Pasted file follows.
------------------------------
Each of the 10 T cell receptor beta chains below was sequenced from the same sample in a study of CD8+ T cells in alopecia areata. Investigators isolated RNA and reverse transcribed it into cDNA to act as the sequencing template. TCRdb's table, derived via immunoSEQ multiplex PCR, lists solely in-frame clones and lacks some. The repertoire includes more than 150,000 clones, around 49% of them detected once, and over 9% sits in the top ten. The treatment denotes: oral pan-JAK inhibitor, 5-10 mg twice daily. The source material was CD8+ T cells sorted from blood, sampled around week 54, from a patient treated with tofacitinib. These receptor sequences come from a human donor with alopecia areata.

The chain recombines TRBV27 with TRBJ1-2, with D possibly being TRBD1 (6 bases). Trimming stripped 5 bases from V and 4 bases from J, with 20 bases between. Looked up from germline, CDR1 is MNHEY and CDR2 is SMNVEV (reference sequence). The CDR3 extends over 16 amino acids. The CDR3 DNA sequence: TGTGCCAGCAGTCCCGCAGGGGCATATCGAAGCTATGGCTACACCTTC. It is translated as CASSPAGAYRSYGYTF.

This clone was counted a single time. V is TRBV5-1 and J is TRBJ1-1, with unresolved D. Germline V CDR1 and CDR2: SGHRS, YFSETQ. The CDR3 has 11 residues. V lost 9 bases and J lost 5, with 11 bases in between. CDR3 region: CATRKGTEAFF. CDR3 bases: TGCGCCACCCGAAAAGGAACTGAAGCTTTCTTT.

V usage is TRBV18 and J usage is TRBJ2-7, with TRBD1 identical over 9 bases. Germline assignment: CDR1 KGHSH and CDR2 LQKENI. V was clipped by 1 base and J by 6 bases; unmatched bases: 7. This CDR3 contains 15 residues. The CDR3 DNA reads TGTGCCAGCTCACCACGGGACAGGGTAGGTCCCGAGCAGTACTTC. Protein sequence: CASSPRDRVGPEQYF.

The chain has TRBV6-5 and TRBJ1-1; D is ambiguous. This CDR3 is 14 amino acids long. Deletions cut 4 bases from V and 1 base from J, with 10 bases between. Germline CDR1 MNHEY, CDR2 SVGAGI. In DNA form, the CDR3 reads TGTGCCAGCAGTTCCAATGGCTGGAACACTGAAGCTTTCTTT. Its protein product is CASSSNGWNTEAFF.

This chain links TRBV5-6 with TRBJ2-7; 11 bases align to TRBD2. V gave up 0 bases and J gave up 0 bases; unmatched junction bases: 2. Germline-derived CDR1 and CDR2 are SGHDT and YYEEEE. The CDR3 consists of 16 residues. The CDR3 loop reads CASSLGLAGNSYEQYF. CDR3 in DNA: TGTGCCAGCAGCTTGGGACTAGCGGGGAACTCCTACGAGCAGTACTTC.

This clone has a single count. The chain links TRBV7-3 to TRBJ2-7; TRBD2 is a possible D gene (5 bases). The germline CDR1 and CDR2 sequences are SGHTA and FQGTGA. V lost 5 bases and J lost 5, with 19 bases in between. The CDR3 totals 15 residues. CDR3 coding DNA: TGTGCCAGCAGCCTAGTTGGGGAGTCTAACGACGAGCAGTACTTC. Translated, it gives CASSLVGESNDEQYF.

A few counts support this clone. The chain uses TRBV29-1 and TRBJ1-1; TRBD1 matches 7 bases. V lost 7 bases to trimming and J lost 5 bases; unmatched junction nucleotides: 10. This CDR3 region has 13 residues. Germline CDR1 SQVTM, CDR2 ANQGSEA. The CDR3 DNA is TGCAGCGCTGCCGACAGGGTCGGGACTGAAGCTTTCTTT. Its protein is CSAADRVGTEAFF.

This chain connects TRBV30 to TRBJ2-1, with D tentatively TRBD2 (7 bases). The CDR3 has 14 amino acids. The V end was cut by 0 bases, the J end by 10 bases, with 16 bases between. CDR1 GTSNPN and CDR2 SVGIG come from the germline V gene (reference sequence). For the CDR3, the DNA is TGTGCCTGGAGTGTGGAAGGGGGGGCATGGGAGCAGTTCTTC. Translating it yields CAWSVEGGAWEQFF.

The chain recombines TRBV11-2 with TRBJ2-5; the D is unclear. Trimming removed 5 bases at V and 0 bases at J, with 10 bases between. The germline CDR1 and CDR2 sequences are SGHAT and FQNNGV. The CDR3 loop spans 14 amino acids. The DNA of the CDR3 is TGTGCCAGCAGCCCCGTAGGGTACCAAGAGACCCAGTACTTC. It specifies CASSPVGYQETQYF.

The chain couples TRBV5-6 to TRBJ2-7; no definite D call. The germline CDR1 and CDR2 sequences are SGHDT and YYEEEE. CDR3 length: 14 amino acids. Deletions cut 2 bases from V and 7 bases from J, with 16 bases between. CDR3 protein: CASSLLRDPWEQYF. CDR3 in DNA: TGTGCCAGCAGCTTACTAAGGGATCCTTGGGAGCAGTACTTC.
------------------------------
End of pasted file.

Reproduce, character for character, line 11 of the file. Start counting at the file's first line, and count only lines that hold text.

The chain couples TRBV5-6 to TRBJ2-7; no definite D call. The germline CDR1 and CDR2 sequences are SGHDT and YYEEEE. CDR3 length: 14 amino acids. Deletions cut 2 bases from V and 7 bases from J, with 16 bases between. CDR3 protein: CASSLLRDPWEQYF. CDR3 in DNA: TGTGCCAGCAGCTTACTAAGGGATCCTTGGGAGCAGTACTTC.